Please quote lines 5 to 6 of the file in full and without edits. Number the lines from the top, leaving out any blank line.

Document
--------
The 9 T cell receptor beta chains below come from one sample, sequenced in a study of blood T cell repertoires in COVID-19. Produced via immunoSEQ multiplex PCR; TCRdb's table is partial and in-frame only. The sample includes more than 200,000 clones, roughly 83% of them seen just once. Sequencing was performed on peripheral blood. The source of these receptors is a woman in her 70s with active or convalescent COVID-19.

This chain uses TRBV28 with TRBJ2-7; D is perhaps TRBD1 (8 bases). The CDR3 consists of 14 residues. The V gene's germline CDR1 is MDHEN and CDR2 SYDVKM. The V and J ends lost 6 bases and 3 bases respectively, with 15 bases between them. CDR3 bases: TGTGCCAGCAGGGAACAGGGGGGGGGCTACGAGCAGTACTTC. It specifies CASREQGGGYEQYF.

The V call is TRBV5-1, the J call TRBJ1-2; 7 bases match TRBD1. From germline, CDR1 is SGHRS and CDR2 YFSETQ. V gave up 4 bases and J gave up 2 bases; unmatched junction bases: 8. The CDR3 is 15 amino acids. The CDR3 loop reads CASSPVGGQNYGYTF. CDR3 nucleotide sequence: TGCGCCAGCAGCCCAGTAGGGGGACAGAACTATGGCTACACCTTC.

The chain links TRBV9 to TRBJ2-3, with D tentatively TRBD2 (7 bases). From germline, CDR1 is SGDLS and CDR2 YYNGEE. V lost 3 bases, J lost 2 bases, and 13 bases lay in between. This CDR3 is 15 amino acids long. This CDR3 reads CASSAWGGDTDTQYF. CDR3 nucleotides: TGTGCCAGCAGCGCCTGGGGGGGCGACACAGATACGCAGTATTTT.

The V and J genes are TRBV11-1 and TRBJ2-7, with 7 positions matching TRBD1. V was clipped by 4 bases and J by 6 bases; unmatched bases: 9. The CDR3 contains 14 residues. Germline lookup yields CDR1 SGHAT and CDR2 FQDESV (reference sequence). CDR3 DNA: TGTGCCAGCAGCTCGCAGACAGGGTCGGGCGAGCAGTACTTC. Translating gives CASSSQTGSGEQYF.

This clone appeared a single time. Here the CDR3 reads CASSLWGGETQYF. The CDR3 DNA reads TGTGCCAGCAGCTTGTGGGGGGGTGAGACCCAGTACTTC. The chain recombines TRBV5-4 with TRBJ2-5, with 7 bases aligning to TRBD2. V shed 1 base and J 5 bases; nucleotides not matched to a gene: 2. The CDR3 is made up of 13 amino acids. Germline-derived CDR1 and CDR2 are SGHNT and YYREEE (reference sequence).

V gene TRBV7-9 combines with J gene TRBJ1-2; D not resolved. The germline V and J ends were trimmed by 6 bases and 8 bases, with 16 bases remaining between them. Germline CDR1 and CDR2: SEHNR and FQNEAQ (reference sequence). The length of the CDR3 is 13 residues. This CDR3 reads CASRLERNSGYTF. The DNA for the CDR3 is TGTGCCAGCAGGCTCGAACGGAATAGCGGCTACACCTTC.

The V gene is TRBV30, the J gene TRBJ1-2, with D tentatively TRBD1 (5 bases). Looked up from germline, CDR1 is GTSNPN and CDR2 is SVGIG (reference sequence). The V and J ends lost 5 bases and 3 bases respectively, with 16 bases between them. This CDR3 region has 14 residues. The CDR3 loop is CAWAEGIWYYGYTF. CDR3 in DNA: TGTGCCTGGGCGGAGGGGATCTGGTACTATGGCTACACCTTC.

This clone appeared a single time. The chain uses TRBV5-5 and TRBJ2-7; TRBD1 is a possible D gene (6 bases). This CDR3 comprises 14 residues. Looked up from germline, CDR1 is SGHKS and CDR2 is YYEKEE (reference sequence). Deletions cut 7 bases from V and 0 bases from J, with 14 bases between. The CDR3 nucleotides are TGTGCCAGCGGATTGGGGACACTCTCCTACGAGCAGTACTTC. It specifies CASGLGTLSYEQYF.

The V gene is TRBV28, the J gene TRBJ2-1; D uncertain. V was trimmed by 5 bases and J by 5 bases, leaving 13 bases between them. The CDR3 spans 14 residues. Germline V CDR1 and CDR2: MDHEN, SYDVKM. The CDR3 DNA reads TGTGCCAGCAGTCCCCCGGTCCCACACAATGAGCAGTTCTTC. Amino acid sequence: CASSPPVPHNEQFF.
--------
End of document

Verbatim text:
The V and J genes are TRBV11-1 and TRBJ2-7, with 7 positions matching TRBD1. V was clipped by 4 bases and J by 6 bases; unmatched bases: 9. The CDR3 contains 14 residues. Germline lookup yields CDR1 SGHAT and CDR2 FQDESV (reference sequence). CDR3 DNA: TGTGCCAGCAGCTCGCAGACAGGGTCGGGCGAGCAGTACTTC. Translating gives CASSSQTGSGEQYF.

This clone appeared a single time. Here the CDR3 reads CASSLWGGETQYF. The CDR3 DNA reads TGTGCCAGCAGCTTGTGGGGGGGTGAGACCCAGTACTTC. The chain recombines TRBV5-4 with TRBJ2-5, with 7 bases aligning to TRBD2. V shed 1 base and J 5 bases; nucleotides not matched to a gene: 2. The CDR3 is made up of 13 amino acids. Germline-derived CDR1 and CDR2 are SGHNT and YYREEE (reference sequence).